| >> Zen,
| >>
| >> You should read the article carefully, the threshold is an empirical
one
| >> based on experiments using a typical application on a version (v1.1)
of
| >> the
| >> framework. But it's nothing else than a (dirty) trick, it sets the
| >> threshold
| >> at such a low level that it forces the process to recycle before you
| >> possibly have a chance to encounter an OOM exception, it's 'dirty'
| >> because
| >> it may hide a bug (or design flaw) in your code and it side-steps the
LOH
| >> fragmentation problem typical for v1.0 and v1.1 (non SP1) of the
| >> framework.
| >>
| >> You did change your code to reduce the memory consumption, but still
| >> your
| >> memory consumption reaches 1.3 GB, so I guess you did refactor your
code
| >> such that there is less (or no?) fragmentation of the LOH. But again,
| >> once
| >> the heap becomes too fragmented you are at risk for OOM's. Now the
point
| >> is
| >> what do you prefer, process recycling or OOM's, for me the two are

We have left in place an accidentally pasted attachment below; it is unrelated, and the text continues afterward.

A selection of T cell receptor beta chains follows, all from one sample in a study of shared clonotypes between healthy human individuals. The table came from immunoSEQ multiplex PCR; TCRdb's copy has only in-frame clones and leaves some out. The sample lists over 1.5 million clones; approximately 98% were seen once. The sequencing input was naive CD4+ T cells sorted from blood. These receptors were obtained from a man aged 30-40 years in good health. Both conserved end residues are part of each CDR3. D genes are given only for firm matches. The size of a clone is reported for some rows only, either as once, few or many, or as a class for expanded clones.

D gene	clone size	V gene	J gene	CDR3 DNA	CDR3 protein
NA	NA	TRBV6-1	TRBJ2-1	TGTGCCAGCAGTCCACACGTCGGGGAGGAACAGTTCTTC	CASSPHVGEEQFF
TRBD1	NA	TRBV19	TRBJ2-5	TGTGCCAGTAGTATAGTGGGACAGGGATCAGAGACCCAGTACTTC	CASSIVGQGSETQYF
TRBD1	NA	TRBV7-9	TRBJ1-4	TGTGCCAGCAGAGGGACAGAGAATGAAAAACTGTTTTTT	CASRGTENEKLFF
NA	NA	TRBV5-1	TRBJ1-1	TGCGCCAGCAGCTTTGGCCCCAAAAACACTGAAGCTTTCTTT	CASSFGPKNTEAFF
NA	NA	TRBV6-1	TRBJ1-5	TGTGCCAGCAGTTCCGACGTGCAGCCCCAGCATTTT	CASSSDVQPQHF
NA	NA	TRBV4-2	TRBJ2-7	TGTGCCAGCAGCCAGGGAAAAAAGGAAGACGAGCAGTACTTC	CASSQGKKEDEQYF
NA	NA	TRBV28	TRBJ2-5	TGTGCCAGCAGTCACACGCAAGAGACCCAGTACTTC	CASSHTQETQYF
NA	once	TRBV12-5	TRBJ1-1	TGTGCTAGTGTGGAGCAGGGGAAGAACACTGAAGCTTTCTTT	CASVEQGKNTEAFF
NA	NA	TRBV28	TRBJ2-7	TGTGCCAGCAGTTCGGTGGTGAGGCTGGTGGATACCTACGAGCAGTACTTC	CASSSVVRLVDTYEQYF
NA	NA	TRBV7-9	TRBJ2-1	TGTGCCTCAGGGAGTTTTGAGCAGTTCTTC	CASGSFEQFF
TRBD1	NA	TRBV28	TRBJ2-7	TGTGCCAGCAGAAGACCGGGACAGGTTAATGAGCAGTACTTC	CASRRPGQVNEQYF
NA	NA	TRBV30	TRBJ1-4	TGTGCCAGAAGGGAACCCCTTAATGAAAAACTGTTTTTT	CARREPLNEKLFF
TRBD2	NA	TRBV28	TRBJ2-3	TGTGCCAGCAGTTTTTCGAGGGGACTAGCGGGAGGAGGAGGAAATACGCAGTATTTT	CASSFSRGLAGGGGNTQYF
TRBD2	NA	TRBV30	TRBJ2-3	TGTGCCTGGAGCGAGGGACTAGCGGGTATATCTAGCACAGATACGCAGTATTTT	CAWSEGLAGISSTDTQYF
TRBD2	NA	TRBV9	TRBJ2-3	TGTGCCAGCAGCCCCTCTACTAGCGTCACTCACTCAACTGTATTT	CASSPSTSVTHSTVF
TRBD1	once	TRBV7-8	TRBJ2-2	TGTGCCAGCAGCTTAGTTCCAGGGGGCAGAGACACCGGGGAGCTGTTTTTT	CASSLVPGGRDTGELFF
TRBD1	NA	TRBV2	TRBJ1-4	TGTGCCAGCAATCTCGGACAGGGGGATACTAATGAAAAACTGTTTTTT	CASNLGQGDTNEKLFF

| >> equally
| >> bad, you didn't pay for 2GB of memory to only use 60% of it didn't
you?
| >> So, I repeat it again, profile your web application take a look at
the
| >> allocation pattern, that's the only way to prevent/reduce
fragmentation
| >> in a
| >> server like application. If you can eliminate fragmentation
completely,
| >> your
| >> application will live a long, well performing and healthy life :-),
if
| >> you
| >> can't eliminate fragmentation, you will have to live with process
| >> recycling
| >> or OOM's, the choice is yours.
| >>
| >> Willy.
| >>
| >>
| >>
| >>
| >>
| >> "Zen" <ze*@nononospam.com> wrote in message
| >> news:OY**************@tk2msftngp13.phx.gbl...
| >> | thanks for the information. By the way, I'm not clear on how the
| >> author
| >> of
| >> | the article came up with the 800MB as a good threshold for
| >> "Process\Private
| >> | Bytes"? I restructured my code to reduce memory consumption peak
(it's
| >> long
| >> | to explain it but it including removing a website from the server)
and
| >> it's
| >> | running fine even when the "Private Bytes" goes up to 1.3G. I
suspect
| >> that
| >> | the MEM_RESERVE regions go up for each additional website as well
but
I
| >> | still don't get the 800MB threshold, could someone explain? Thanks!
| >> |
| >> | Also, I was setting the memory max to 80% instead of 60% hoping to
| >> solve
| >> the
| >> | problem. I'm changing it back down to 65% now.
| >> |
| >> |
| >> | "Neyah" <Ne***@discussions.microsoft.com> wrote in message
| >> | news:2A**********************************@microsof t.com...
| >> | > See this info (it's long)
| >> | >
| >>
http://msdn.microsoft.com/library/de...nitor_perf.asp
| >> | >